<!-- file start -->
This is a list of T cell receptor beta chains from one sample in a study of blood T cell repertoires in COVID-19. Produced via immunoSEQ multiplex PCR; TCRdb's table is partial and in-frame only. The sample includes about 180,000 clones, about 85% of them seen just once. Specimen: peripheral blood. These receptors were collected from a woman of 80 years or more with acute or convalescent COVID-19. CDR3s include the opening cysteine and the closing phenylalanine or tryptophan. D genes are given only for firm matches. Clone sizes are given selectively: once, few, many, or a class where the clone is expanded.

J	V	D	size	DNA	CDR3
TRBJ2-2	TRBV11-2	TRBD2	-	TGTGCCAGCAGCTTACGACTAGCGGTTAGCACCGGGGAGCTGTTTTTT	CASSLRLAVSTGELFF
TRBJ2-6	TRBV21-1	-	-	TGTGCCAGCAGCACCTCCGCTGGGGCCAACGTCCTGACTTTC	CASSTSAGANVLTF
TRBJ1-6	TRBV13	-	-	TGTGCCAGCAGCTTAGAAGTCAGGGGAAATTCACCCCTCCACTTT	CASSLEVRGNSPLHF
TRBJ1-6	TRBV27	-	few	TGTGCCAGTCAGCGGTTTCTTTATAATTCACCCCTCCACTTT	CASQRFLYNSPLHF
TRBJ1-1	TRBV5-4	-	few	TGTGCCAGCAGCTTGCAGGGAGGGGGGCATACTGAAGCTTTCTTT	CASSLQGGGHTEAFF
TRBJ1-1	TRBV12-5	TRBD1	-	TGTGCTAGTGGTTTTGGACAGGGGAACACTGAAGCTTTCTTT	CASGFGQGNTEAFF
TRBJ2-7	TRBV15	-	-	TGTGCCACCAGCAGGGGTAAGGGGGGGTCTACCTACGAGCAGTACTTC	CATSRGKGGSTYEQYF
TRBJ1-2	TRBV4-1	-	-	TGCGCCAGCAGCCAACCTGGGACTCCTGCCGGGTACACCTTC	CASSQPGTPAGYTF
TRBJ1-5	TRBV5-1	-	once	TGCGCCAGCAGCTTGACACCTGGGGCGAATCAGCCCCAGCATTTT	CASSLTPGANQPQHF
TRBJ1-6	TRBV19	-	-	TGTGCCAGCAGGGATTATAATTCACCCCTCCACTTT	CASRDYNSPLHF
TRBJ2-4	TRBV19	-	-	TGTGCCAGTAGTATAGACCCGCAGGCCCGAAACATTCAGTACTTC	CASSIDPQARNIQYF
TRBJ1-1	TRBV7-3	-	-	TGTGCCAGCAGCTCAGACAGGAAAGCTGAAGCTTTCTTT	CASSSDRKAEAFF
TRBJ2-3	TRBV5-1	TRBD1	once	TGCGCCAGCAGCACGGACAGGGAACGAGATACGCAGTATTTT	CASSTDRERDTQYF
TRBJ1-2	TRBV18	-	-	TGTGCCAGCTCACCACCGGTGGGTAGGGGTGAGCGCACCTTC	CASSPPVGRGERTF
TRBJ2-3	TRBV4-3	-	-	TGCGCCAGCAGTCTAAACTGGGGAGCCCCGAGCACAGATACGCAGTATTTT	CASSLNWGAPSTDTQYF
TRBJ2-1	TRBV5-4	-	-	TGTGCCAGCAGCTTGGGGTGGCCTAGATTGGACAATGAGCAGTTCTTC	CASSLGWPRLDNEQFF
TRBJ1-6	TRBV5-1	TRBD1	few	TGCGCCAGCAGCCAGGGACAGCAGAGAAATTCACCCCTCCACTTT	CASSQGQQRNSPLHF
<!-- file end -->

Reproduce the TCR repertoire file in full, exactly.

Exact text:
This is a list of T cell receptor beta chains from one sample in a study of blood T cell repertoires in COVID-19. Produced via immunoSEQ multiplex PCR; TCRdb's table is partial and in-frame only. The sample includes about 180,000 clones, about 85% of them seen just once. Specimen: peripheral blood. These receptors were collected from a woman of 80 years or more with acute or convalescent COVID-19. CDR3s include the opening cysteine and the closing phenylalanine or tryptophan. D genes are given only for firm matches. Clone sizes are given selectively: once, few, many, or a class where the clone is expanded.

J	V	D	size	DNA	CDR3
TRBJ2-2	TRBV11-2	TRBD2	-	TGTGCCAGCAGCTTACGACTAGCGGTTAGCACCGGGGAGCTGTTTTTT	CASSLRLAVSTGELFF
TRBJ2-6	TRBV21-1	-	-	TGTGCCAGCAGCACCTCCGCTGGGGCCAACGTCCTGACTTTC	CASSTSAGANVLTF
TRBJ1-6	TRBV13	-	-	TGTGCCAGCAGCTTAGAAGTCAGGGGAAATTCACCCCTCCACTTT	CASSLEVRGNSPLHF
TRBJ1-6	TRBV27	-	few	TGTGCCAGTCAGCGGTTTCTTTATAATTCACCCCTCCACTTT	CASQRFLYNSPLHF
TRBJ1-1	TRBV5-4	-	few	TGTGCCAGCAGCTTGCAGGGAGGGGGGCATACTGAAGCTTTCTTT	CASSLQGGGHTEAFF
TRBJ1-1	TRBV12-5	TRBD1	-	TGTGCTAGTGGTTTTGGACAGGGGAACACTGAAGCTTTCTTT	CASGFGQGNTEAFF
TRBJ2-7	TRBV15	-	-	TGTGCCACCAGCAGGGGTAAGGGGGGGTCTACCTACGAGCAGTACTTC	CATSRGKGGSTYEQYF
TRBJ1-2	TRBV4-1	-	-	TGCGCCAGCAGCCAACCTGGGACTCCTGCCGGGTACACCTTC	CASSQPGTPAGYTF
TRBJ1-5	TRBV5-1	-	once	TGCGCCAGCAGCTTGACACCTGGGGCGAATCAGCCCCAGCATTTT	CASSLTPGANQPQHF
TRBJ1-6	TRBV19	-	-	TGTGCCAGCAGGGATTATAATTCACCCCTCCACTTT	CASRDYNSPLHF
TRBJ2-4	TRBV19	-	-	TGTGCCAGTAGTATAGACCCGCAGGCCCGAAACATTCAGTACTTC	CASSIDPQARNIQYF
TRBJ1-1	TRBV7-3	-	-	TGTGCCAGCAGCTCAGACAGGAAAGCTGAAGCTTTCTTT	CASSSDRKAEAFF
TRBJ2-3	TRBV5-1	TRBD1	once	TGCGCCAGCAGCACGGACAGGGAACGAGATACGCAGTATTTT	CASSTDRERDTQYF
TRBJ1-2	TRBV18	-	-	TGTGCCAGCTCACCACCGGTGGGTAGGGGTGAGCGCACCTTC	CASSPPVGRGERTF
TRBJ2-3	TRBV4-3	-	-	TGCGCCAGCAGTCTAAACTGGGGAGCCCCGAGCACAGATACGCAGTATTTT	CASSLNWGAPSTDTQYF
TRBJ2-1	TRBV5-4	-	-	TGTGCCAGCAGCTTGGGGTGGCCTAGATTGGACAATGAGCAGTTCTTC	CASSLGWPRLDNEQFF
TRBJ1-6	TRBV5-1	TRBD1	few	TGCGCCAGCAGCCAGGGACAGCAGAGAAATTCACCCCTCCACTTT	CASSQGQQRNSPLHF